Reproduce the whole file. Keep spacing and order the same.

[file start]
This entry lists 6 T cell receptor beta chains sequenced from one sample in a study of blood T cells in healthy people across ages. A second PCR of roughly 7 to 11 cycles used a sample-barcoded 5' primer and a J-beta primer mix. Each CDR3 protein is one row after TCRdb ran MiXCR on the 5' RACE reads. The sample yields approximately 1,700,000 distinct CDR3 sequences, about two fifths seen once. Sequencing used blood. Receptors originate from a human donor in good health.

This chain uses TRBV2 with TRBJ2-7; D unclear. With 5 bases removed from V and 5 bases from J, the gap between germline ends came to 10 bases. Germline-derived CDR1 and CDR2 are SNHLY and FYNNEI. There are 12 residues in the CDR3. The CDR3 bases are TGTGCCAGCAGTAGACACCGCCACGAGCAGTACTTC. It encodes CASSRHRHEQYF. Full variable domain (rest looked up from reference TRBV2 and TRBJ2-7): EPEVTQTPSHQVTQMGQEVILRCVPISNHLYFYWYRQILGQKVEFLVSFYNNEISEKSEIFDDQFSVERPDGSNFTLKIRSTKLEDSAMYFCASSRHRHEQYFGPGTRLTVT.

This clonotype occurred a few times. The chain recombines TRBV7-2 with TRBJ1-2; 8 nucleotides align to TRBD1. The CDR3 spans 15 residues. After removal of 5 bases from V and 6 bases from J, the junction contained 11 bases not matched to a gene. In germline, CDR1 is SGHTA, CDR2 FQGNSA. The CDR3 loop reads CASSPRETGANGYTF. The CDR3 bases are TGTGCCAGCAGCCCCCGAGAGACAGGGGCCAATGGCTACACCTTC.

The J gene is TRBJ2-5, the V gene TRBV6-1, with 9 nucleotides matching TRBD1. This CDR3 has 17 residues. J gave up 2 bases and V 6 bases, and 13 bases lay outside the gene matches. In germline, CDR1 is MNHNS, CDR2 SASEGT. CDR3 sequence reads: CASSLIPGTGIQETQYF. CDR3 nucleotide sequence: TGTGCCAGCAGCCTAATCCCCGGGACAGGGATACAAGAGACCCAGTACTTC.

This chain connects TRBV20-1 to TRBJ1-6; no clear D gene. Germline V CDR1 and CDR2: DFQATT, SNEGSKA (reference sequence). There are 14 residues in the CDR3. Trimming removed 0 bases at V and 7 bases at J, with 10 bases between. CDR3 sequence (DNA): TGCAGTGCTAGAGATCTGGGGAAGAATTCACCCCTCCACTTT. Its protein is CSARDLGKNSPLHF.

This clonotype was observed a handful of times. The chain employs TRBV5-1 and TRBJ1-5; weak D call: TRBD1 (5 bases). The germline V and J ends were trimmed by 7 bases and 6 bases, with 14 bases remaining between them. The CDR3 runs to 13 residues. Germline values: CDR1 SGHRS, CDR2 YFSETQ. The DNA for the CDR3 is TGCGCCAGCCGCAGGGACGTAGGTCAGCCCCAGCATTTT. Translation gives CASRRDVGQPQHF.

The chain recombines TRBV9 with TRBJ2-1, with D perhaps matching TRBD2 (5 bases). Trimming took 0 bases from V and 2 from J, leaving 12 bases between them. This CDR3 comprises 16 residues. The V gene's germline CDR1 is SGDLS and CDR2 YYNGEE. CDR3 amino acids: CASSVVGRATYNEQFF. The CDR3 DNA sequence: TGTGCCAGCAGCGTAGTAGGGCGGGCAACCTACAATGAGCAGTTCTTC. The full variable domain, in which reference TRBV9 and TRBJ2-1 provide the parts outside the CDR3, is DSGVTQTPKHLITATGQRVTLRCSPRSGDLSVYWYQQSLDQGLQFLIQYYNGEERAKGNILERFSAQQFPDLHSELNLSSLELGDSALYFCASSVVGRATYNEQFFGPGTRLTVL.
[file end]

This entry lists 6 T cell receptor beta chains sequenced from one sample in a study of blood T cells in healthy people across ages. A second PCR of roughly 7 to 11 cycles used a sample-barcoded 5' primer and a J-beta primer mix. Each CDR3 protein is one row after TCRdb ran MiXCR on the 5' RACE reads. The sample yields approximately 1,700,000 distinct CDR3 sequences, about two fifths seen once. Sequencing used blood. Receptors originate from a human donor in good health.

This chain uses TRBV2 with TRBJ2-7; D unclear. With 5 bases removed from V and 5 bases from J, the gap between germline ends came to 10 bases. Germline-derived CDR1 and CDR2 are SNHLY and FYNNEI. There are 12 residues in the CDR3. The CDR3 bases are TGTGCCAGCAGTAGACACCGCCACGAGCAGTACTTC. It encodes CASSRHRHEQYF. Full variable domain (rest looked up from reference TRBV2 and TRBJ2-7): EPEVTQTPSHQVTQMGQEVILRCVPISNHLYFYWYRQILGQKVEFLVSFYNNEISEKSEIFDDQFSVERPDGSNFTLKIRSTKLEDSAMYFCASSRHRHEQYFGPGTRLTVT.

This clonotype occurred a few times. The chain recombines TRBV7-2 with TRBJ1-2; 8 nucleotides align to TRBD1. The CDR3 spans 15 residues. After removal of 5 bases from V and 6 bases from J, the junction contained 11 bases not matched to a gene. In germline, CDR1 is SGHTA, CDR2 FQGNSA. The CDR3 loop reads CASSPRETGANGYTF. The CDR3 bases are TGTGCCAGCAGCCCCCGAGAGACAGGGGCCAATGGCTACACCTTC.

The J gene is TRBJ2-5, the V gene TRBV6-1, with 9 nucleotides matching TRBD1. This CDR3 has 17 residues. J gave up 2 bases and V 6 bases, and 13 bases lay outside the gene matches. In germline, CDR1 is MNHNS, CDR2 SASEGT. CDR3 sequence reads: CASSLIPGTGIQETQYF. CDR3 nucleotide sequence: TGTGCCAGCAGCCTAATCCCCGGGACAGGGATACAAGAGACCCAGTACTTC.

This chain connects TRBV20-1 to TRBJ1-6; no clear D gene. Germline V CDR1 and CDR2: DFQATT, SNEGSKA (reference sequence). There are 14 residues in the CDR3. Trimming removed 0 bases at V and 7 bases at J, with 10 bases between. CDR3 sequence (DNA): TGCAGTGCTAGAGATCTGGGGAAGAATTCACCCCTCCACTTT. Its protein is CSARDLGKNSPLHF.

This clonotype was observed a handful of times. The chain employs TRBV5-1 and TRBJ1-5; weak D call: TRBD1 (5 bases). The germline V and J ends were trimmed by 7 bases and 6 bases, with 14 bases remaining between them. The CDR3 runs to 13 residues. Germline values: CDR1 SGHRS, CDR2 YFSETQ. The DNA for the CDR3 is TGCGCCAGCCGCAGGGACGTAGGTCAGCCCCAGCATTTT. Translation gives CASRRDVGQPQHF.

The chain recombines TRBV9 with TRBJ2-1, with D perhaps matching TRBD2 (5 bases). Trimming took 0 bases from V and 2 from J, leaving 12 bases between them. This CDR3 comprises 16 residues. The V gene's germline CDR1 is SGDLS and CDR2 YYNGEE. CDR3 amino acids: CASSVVGRATYNEQFF. The CDR3 DNA sequence: TGTGCCAGCAGCGTAGTAGGGCGGGCAACCTACAATGAGCAGTTCTTC. The full variable domain, in which reference TRBV9 and TRBJ2-1 provide the parts outside the CDR3, is DSGVTQTPKHLITATGQRVTLRCSPRSGDLSVYWYQQSLDQGLQFLIQYYNGEERAKGNILERFSAQQFPDLHSELNLSSLELGDSALYFCASSVVGRATYNEQFFGPGTRLTVL.